Martin takes the right path |

Martin takes the right path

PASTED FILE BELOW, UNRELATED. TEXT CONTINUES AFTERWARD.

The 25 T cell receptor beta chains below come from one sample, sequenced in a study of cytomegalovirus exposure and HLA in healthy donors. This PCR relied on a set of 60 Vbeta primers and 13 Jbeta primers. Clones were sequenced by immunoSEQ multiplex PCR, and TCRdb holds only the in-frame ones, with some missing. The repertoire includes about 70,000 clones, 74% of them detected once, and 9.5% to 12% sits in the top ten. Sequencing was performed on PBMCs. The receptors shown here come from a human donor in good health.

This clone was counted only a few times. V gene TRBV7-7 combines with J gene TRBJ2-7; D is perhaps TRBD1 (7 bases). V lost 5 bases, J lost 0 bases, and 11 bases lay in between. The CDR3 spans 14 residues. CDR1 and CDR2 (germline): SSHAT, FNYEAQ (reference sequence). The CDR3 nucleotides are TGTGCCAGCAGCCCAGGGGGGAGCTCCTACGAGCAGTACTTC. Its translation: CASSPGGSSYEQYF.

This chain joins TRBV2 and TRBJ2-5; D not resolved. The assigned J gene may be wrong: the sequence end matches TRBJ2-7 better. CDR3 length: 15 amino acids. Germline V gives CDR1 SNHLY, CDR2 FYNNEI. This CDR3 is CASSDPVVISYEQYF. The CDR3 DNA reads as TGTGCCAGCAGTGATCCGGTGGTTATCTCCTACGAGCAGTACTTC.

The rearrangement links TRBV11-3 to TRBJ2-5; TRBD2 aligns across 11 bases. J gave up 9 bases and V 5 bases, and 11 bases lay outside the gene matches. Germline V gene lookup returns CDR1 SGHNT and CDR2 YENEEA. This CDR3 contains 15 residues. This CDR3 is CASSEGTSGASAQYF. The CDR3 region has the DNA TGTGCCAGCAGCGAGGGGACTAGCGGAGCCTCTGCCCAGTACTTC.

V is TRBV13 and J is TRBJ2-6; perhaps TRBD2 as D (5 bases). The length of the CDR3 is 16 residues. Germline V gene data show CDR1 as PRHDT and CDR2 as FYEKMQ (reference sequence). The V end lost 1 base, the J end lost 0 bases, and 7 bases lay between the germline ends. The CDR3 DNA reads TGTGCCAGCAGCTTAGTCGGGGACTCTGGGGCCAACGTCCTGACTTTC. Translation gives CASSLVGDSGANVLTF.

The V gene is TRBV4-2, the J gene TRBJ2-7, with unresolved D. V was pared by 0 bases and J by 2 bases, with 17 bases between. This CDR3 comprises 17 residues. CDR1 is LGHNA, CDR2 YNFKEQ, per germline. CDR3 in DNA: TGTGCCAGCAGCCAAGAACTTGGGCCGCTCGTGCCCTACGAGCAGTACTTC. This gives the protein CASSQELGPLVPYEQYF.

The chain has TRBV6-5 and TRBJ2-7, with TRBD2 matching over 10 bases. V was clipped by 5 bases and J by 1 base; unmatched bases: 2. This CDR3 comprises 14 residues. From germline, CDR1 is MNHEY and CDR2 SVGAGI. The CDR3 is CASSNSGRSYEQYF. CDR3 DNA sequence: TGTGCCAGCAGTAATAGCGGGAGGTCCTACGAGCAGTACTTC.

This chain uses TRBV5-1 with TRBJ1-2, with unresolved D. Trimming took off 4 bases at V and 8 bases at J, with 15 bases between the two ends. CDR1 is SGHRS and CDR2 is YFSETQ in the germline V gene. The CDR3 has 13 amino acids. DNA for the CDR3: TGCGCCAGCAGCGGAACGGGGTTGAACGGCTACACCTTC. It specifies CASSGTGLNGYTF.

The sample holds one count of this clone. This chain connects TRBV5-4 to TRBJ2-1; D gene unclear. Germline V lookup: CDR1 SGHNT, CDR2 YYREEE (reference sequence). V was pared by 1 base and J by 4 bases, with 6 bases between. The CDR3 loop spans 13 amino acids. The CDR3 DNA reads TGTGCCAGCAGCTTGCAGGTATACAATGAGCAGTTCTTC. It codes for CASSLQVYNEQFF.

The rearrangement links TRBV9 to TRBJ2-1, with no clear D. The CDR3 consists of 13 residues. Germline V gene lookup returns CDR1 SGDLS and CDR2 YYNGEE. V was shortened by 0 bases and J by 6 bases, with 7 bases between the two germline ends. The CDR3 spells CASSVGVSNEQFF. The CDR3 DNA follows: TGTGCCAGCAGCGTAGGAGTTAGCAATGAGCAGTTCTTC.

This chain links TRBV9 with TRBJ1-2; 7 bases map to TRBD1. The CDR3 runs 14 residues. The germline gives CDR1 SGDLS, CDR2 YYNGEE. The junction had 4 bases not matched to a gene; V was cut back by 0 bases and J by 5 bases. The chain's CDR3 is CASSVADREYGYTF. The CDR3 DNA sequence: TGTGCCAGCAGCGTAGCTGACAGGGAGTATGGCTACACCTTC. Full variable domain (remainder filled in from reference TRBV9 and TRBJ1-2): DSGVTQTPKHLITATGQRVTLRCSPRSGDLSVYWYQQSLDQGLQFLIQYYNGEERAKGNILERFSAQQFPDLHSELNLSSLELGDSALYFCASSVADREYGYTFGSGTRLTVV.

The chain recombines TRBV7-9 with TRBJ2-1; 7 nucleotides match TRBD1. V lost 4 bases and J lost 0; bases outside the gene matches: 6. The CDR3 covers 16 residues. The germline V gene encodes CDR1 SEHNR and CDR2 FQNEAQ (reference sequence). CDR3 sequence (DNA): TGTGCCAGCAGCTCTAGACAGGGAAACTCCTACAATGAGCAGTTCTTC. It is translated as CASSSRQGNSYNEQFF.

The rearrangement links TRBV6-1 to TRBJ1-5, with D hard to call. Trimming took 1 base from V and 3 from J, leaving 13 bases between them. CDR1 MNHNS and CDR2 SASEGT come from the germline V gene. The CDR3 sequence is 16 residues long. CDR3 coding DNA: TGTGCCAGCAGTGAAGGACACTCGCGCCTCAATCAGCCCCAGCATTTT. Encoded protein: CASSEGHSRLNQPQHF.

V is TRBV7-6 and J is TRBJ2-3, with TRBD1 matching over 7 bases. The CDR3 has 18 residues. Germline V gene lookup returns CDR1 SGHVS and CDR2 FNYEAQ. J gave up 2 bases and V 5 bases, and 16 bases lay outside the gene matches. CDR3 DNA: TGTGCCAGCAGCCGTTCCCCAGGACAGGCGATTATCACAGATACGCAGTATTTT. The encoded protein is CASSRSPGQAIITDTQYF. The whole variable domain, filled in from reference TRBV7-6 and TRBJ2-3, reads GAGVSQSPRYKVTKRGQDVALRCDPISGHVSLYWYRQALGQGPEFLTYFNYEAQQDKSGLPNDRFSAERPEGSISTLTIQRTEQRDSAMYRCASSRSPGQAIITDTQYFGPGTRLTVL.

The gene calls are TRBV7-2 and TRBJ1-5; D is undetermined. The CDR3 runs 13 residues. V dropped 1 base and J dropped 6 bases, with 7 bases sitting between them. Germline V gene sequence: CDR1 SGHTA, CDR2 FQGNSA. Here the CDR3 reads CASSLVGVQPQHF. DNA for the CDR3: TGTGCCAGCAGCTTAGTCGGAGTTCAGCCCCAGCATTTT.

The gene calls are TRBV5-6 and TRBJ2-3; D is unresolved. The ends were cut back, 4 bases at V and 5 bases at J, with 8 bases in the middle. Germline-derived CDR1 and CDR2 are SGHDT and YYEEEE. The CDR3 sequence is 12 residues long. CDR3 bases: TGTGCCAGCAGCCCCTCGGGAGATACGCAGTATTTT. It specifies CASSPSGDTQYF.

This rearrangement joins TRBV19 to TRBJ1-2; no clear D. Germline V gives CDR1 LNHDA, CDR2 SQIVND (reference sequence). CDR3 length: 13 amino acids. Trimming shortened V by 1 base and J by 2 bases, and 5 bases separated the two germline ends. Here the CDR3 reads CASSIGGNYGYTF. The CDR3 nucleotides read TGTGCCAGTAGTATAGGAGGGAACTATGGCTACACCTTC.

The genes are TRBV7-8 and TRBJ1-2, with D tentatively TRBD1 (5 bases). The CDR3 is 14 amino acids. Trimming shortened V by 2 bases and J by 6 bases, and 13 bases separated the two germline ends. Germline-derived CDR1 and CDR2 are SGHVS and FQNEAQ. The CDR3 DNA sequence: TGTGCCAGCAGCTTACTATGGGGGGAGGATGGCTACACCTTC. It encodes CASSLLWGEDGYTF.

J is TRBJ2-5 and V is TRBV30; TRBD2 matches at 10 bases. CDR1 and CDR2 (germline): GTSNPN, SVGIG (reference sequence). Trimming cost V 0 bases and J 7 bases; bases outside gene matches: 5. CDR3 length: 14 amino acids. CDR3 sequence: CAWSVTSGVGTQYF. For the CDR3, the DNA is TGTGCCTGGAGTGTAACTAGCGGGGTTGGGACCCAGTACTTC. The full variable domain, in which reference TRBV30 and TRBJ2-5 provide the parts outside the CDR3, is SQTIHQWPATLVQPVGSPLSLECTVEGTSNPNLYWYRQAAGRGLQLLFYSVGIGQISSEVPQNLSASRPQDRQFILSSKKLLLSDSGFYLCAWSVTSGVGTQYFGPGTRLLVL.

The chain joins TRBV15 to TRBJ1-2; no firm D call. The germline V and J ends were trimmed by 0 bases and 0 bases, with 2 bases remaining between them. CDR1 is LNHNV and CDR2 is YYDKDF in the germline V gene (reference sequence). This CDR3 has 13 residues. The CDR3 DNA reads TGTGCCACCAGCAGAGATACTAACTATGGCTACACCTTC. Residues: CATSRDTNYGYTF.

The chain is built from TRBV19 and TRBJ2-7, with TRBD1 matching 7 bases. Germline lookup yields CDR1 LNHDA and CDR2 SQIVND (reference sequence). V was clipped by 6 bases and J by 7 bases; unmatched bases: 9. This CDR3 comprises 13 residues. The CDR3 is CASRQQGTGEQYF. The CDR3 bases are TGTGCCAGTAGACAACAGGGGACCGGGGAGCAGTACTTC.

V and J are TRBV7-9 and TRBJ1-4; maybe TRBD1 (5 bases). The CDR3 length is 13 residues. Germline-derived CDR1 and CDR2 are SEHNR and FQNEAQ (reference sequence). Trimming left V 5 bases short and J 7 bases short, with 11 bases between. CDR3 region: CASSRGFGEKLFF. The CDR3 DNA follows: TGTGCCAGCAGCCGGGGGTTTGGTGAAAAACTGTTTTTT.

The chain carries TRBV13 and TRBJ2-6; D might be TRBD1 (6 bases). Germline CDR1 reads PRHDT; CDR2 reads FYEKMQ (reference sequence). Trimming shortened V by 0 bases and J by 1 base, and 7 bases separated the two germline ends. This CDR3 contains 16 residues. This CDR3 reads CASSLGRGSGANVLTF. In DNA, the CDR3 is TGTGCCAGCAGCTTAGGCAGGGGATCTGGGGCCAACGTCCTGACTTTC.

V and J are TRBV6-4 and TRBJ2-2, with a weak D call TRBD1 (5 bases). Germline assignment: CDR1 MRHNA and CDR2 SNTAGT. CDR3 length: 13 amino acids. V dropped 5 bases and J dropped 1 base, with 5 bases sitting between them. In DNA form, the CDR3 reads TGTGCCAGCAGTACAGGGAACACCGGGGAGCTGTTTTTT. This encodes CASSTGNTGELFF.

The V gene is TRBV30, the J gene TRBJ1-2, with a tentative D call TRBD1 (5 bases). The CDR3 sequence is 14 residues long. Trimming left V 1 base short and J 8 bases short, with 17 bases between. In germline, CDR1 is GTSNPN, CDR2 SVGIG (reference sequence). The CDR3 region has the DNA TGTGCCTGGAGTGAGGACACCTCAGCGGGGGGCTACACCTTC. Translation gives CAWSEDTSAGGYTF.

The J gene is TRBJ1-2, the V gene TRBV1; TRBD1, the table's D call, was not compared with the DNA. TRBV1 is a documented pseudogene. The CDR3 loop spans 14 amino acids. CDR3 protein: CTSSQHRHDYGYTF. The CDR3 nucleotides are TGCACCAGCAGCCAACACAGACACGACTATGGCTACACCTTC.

The Garfield County Commissioners on Monday reversed an earlier vote and dedicated $50,000 toward a mile-long trail segment next to Highway 133. By reversing his earlier vote, Commissioner John Martin made the right decision for his constituents.It would be easy – but a mistake – to criticize Martin for not doing more. After all, the 1.1-mile segment in question will cost somewhere in the neighborhood of $400,000 to build, according to estimates from the Pitkin County Open Space and Trails program. Plans currently call for using $200,000 in grant money and a $50,000 private donation to supplement the money Garfield County approved Monday. That leaves the project $100,000 short. Pitkin County Open Space and Trails, which is taking a lead role on constructing a trail from Carbondale through Redstone and on to the top of McClure Pass, had asked Garfield County also to commit $100,000 of in-kind services from the county’s road and bridge department to make up the difference. Martin wasn’t ready to join fellow Commissioner Trèsi Houpt in making that commitment. Nor were Martin and Commissioner Larry McCown willing to adopt Houpt’s motion to dedicate money from the county general fund in next year’s budget to build trails. It would be fair to say Martin and McCown are being too stubborn by refusing to pay for any trail development out of the general fund, especially in light of the fact that they spent more than $300,000 last year on improvements to county fairgrounds in Rifle. But at least Martin is willing to keep talking about trail development in Garfield County. He suggested the county develop a master plan for trails. It’s not a bad idea. Bringing various trail groups in the lower Roaring Fork and Colorado River valleys together to discuss needs and set priorities makes sense. All three commissioners were also supportive – in varying degrees – of asking voters if they would support a dedicated tax for trail development and maintenance. Monday’s outcome wasn’t perfect, by any means. But it did loosen up some money for the project at hand and opened up discussion on the broader subject of trail funding. The community leaders from Glenwood Springs and Carbondale who passionately – and effectively – pressed the county for its support deserve some of the credit. So, too, does John Martin.

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